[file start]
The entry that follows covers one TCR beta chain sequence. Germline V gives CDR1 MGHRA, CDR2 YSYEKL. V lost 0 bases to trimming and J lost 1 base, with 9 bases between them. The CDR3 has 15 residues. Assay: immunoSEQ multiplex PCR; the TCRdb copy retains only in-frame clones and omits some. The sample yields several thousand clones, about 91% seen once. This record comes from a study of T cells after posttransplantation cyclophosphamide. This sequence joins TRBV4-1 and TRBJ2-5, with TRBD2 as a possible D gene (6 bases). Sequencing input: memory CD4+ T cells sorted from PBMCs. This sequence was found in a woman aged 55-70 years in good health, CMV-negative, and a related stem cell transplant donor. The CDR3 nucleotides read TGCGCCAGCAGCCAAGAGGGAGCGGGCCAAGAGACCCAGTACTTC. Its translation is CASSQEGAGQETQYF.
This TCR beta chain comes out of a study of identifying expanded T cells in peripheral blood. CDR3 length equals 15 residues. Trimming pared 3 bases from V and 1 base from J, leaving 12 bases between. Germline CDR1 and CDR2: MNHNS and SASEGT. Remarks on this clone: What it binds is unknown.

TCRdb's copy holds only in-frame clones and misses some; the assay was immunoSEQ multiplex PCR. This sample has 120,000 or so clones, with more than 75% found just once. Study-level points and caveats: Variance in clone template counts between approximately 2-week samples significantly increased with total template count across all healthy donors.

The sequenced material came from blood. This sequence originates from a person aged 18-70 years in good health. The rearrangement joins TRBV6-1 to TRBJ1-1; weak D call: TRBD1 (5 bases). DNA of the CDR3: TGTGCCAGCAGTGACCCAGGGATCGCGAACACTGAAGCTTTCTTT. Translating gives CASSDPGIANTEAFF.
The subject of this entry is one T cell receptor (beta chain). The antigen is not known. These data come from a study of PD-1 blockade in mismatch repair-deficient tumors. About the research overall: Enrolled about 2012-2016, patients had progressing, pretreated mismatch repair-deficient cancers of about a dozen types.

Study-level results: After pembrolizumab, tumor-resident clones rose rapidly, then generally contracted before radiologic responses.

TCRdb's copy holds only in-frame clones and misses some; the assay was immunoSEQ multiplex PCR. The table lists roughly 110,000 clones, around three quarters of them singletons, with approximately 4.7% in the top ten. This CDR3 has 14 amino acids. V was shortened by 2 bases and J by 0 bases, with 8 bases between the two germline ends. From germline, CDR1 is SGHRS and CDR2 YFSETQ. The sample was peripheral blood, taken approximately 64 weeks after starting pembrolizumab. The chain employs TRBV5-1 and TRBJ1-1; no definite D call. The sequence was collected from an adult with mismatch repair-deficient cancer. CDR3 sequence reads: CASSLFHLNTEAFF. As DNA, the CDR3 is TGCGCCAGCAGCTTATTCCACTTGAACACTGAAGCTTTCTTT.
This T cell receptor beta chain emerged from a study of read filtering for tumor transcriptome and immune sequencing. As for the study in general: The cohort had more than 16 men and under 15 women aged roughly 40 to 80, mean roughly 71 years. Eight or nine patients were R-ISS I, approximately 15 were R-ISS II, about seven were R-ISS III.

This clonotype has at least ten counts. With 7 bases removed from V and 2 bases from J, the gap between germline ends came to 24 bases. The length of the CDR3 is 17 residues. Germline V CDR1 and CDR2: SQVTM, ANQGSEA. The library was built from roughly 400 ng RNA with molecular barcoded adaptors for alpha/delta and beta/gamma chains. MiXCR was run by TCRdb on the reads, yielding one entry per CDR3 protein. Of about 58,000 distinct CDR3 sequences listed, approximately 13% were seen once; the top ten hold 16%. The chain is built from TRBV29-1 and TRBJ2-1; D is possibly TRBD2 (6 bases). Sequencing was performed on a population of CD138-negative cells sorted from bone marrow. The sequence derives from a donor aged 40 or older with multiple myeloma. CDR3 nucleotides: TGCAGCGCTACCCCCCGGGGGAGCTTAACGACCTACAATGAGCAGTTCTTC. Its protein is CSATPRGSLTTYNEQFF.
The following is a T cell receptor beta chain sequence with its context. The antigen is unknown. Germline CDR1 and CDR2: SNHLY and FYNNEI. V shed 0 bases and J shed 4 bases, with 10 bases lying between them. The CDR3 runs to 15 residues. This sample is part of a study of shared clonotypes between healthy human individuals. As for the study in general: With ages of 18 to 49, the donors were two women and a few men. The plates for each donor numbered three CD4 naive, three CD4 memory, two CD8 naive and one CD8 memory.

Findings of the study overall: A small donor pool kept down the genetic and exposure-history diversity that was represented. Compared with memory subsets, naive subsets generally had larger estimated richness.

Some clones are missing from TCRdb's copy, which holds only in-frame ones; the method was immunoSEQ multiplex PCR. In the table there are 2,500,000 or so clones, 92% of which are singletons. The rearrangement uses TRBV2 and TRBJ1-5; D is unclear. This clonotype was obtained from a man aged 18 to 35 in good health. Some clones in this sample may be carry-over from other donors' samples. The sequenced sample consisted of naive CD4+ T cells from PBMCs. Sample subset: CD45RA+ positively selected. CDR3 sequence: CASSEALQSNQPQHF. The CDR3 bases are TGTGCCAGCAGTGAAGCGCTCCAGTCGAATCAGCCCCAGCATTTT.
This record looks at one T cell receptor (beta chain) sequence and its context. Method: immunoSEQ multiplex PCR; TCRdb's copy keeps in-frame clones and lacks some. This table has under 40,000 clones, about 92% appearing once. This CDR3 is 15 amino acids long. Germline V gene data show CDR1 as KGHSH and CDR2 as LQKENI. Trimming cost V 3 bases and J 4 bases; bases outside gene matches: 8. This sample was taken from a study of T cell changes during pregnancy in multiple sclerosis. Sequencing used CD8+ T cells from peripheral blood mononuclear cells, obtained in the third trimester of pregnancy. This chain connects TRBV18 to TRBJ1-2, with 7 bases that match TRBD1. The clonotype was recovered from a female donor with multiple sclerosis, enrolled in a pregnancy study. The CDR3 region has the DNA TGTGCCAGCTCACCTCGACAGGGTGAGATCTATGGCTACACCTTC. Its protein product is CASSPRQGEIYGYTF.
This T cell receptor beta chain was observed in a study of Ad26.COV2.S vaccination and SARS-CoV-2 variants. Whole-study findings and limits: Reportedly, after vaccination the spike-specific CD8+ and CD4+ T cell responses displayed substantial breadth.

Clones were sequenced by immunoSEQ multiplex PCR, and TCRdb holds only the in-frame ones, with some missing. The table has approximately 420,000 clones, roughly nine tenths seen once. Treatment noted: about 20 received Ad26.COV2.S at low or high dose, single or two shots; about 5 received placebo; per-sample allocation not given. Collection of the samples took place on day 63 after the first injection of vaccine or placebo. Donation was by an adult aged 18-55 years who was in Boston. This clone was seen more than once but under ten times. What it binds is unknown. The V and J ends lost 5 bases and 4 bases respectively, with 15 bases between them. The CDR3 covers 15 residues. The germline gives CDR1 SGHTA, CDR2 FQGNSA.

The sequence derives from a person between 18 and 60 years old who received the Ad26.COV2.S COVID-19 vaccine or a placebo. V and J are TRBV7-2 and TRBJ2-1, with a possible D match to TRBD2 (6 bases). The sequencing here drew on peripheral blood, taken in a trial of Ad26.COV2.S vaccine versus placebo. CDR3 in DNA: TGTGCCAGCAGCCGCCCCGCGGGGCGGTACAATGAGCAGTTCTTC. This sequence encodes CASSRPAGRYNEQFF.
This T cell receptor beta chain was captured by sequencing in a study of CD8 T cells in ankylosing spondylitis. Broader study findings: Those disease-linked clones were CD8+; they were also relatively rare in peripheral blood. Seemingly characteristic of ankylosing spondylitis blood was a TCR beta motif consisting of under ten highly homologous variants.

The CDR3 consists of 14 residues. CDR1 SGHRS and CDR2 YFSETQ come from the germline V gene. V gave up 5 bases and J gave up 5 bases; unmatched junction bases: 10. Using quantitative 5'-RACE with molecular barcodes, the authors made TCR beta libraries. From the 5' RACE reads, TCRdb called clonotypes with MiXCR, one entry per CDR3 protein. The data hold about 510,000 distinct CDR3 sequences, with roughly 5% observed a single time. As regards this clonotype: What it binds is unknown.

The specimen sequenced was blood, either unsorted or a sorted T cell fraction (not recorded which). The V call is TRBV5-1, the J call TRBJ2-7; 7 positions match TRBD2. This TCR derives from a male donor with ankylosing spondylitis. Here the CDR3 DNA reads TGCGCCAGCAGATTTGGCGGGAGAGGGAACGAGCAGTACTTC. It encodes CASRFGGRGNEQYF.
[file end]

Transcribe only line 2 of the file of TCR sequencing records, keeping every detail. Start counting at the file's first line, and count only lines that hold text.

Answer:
This TCR beta chain comes out of a study of identifying expanded T cells in peripheral blood. CDR3 length equals 15 residues. Trimming pared 3 bases from V and 1 base from J, leaving 12 bases between. Germline CDR1 and CDR2: MNHNS and SASEGT. Remarks on this clone: What it binds is unknown.